While the first two may be grammatically correct, the second is the preferred.
Let us examine the differences between these two seemingly similar words by beginning with examples: “Each and every one of us, owes duties towards the nation in which we reside’. Here, both the words have been used, but it is very clear that every needs another word (which could be anything – ‘one’, ‘man’, ‘woman’, ‘child’, ‘thing’, etc) to complete its meaning.
‘Each’ refers to one, and ‘every’ refers to all. Both are usually used together in the phrase ‘each and every’ to connote the impact.
‘Each’ and ‘every’ can also be used in the exact same sentence, but there are more suitable uses for the former, and sometimes it is more suitable to use the latter. For example: “Each man for himself’, ‘Every man for himself’, ‘Each item should be listed’, ‘Every item should be listed’. All four of the previous sentences seem correct at first, but you will realize that each is more human, and every is more for ‘things’. Thus, the first and the last of the above 4 sentences are more appropriate than the second and the third ones.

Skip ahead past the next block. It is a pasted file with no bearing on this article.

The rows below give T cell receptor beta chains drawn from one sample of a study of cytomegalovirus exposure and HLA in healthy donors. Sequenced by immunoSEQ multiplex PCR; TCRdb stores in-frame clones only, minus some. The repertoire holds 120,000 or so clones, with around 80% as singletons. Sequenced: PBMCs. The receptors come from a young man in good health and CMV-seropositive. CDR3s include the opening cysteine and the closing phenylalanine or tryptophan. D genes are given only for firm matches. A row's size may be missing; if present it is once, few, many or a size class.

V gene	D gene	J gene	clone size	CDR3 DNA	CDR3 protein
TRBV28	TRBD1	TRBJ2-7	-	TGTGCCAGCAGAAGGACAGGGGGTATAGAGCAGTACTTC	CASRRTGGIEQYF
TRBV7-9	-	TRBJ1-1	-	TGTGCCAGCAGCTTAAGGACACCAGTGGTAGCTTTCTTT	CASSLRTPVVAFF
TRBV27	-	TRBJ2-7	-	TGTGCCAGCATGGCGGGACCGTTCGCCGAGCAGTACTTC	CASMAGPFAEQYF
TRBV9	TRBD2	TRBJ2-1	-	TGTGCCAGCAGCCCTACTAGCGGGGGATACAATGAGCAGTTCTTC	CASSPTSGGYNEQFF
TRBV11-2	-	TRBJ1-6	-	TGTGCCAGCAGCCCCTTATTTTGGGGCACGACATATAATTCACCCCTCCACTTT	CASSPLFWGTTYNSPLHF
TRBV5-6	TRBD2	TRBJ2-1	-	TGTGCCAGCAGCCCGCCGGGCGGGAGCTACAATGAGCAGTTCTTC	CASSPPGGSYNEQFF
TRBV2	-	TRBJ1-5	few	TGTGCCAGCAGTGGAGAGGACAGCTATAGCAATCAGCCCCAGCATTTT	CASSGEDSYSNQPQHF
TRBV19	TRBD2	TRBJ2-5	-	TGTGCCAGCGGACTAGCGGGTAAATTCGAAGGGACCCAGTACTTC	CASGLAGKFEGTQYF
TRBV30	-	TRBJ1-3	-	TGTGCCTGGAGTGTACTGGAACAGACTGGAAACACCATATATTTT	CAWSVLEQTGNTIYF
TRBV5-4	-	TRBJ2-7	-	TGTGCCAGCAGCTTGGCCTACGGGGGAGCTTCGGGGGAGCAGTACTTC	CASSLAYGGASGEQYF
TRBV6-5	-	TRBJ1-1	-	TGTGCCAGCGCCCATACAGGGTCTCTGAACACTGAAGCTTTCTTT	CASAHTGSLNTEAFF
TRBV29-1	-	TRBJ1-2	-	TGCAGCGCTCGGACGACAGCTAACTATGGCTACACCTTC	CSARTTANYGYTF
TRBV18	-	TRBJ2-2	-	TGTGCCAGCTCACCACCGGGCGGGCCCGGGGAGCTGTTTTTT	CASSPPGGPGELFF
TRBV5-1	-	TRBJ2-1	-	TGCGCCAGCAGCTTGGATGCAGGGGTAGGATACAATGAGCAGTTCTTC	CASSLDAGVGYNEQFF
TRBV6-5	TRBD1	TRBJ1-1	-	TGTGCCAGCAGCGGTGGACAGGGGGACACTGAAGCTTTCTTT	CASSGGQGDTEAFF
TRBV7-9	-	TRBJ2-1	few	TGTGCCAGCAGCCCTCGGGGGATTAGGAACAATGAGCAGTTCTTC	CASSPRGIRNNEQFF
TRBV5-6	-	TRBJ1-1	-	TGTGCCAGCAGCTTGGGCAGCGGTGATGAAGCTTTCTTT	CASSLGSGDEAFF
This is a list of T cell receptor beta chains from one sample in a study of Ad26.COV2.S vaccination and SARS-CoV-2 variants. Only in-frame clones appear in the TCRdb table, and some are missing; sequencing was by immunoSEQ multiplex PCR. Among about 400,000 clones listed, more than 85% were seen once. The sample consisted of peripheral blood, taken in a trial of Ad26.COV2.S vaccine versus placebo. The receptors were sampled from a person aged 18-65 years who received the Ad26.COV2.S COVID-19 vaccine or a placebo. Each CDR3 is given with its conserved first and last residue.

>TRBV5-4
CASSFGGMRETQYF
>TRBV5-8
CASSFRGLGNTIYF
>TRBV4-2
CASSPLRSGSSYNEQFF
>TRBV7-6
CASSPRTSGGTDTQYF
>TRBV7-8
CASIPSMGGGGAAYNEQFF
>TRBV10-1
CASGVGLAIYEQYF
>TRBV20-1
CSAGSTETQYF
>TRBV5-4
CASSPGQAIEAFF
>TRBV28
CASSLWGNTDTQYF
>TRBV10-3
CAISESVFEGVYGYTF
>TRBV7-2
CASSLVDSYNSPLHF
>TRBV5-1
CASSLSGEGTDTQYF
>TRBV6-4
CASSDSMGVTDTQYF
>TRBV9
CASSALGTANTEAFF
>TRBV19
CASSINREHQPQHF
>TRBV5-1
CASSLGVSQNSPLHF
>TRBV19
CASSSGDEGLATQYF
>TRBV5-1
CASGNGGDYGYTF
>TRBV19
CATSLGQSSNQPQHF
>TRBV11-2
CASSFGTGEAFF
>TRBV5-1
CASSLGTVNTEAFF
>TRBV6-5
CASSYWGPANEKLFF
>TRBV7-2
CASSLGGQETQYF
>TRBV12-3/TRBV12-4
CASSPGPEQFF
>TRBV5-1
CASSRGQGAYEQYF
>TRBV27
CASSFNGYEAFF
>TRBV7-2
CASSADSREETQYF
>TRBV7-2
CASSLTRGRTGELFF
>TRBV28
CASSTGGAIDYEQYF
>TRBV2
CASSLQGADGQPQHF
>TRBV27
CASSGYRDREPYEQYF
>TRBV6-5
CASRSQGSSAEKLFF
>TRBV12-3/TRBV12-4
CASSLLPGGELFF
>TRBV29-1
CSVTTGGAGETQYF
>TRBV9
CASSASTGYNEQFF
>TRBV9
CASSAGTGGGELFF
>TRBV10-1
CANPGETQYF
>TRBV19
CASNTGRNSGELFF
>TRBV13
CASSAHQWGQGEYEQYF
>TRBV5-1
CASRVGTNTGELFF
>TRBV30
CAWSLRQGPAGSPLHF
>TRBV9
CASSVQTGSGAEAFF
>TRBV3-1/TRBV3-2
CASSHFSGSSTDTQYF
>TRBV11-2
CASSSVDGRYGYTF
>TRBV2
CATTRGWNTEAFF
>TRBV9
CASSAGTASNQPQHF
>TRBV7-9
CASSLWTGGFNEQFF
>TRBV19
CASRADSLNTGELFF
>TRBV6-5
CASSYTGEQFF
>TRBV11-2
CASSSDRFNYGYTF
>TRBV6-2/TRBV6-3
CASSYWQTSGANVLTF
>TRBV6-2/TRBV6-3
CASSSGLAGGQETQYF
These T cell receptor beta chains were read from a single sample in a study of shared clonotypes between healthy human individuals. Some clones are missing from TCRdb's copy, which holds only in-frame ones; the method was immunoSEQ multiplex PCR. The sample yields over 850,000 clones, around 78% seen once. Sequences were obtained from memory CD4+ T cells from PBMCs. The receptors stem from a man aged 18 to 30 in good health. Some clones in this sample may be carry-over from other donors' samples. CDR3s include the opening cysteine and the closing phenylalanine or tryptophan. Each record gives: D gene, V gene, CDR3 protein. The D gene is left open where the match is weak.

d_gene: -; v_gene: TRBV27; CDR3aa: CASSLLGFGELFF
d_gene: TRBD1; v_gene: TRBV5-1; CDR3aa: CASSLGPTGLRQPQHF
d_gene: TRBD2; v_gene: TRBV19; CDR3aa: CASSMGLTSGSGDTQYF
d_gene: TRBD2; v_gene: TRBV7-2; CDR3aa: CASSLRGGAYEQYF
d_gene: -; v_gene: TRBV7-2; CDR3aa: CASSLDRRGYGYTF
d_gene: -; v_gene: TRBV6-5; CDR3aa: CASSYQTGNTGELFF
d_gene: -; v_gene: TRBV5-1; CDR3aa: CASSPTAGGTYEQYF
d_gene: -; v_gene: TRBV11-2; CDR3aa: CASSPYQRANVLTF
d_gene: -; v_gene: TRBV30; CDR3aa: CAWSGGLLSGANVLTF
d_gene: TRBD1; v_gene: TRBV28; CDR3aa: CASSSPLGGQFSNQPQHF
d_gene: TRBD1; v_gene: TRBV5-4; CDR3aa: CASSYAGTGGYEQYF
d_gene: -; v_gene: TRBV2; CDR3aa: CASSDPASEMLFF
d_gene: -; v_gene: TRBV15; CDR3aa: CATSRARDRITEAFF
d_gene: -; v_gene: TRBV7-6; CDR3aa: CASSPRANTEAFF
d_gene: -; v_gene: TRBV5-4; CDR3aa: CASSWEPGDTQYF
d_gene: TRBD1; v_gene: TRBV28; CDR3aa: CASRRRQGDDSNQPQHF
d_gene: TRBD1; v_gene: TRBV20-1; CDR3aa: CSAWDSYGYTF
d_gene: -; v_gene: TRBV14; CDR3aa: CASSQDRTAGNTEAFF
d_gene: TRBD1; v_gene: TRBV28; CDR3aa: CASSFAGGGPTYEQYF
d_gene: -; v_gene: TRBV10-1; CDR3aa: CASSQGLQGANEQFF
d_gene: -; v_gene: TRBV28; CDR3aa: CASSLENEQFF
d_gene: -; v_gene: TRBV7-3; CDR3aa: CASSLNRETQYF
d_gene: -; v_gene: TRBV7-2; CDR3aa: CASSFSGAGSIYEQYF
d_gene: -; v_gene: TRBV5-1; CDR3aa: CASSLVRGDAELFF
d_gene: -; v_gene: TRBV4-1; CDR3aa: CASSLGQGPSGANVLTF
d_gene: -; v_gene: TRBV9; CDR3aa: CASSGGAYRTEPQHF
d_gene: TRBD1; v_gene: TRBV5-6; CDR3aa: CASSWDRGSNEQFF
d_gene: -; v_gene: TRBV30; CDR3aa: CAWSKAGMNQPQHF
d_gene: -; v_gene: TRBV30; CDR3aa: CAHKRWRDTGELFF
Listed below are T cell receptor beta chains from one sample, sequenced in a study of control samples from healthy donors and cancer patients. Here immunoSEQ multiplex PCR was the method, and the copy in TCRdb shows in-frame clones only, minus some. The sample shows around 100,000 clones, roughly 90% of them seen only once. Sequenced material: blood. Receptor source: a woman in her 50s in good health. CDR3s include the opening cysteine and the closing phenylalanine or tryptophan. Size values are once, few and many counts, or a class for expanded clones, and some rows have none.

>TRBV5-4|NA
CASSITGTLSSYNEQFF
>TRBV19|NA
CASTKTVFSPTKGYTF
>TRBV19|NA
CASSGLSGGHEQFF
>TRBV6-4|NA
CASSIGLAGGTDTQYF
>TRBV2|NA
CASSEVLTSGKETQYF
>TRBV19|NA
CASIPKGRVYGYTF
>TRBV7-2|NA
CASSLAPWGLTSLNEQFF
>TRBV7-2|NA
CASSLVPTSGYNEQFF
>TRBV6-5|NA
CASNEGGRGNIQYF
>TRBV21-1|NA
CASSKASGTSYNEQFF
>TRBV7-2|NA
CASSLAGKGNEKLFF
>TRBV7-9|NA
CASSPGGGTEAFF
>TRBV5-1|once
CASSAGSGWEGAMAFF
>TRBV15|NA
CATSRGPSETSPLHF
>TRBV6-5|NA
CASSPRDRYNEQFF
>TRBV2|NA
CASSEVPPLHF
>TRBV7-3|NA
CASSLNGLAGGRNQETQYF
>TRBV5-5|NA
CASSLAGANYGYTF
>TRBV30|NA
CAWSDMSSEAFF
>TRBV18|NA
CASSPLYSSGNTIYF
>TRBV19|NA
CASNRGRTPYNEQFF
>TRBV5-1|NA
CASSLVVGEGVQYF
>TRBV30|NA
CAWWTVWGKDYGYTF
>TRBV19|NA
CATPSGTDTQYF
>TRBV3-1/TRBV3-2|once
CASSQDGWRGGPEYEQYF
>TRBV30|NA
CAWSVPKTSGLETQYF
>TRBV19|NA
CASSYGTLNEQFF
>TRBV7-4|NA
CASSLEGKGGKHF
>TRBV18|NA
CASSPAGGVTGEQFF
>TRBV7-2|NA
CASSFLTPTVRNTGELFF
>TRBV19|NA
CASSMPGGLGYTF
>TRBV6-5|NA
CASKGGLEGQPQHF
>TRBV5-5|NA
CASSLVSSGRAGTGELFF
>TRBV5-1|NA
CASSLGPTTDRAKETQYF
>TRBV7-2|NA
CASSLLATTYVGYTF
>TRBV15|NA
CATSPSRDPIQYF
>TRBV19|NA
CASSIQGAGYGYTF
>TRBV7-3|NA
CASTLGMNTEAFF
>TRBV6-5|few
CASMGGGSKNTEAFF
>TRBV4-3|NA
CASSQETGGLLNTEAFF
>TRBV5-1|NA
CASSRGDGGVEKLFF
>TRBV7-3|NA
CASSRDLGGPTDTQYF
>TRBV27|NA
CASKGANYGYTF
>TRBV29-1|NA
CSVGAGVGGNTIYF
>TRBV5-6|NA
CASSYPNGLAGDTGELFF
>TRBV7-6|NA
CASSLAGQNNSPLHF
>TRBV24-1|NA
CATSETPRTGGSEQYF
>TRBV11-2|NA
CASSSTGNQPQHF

‘Every time’ would be a better choice than ‘each time’.
Read more: Difference Between Each and Every | Difference Between | Each vs Every http://www.differencebetween.net/language/difference-between-each-and-every/#ixzz290lUpRXX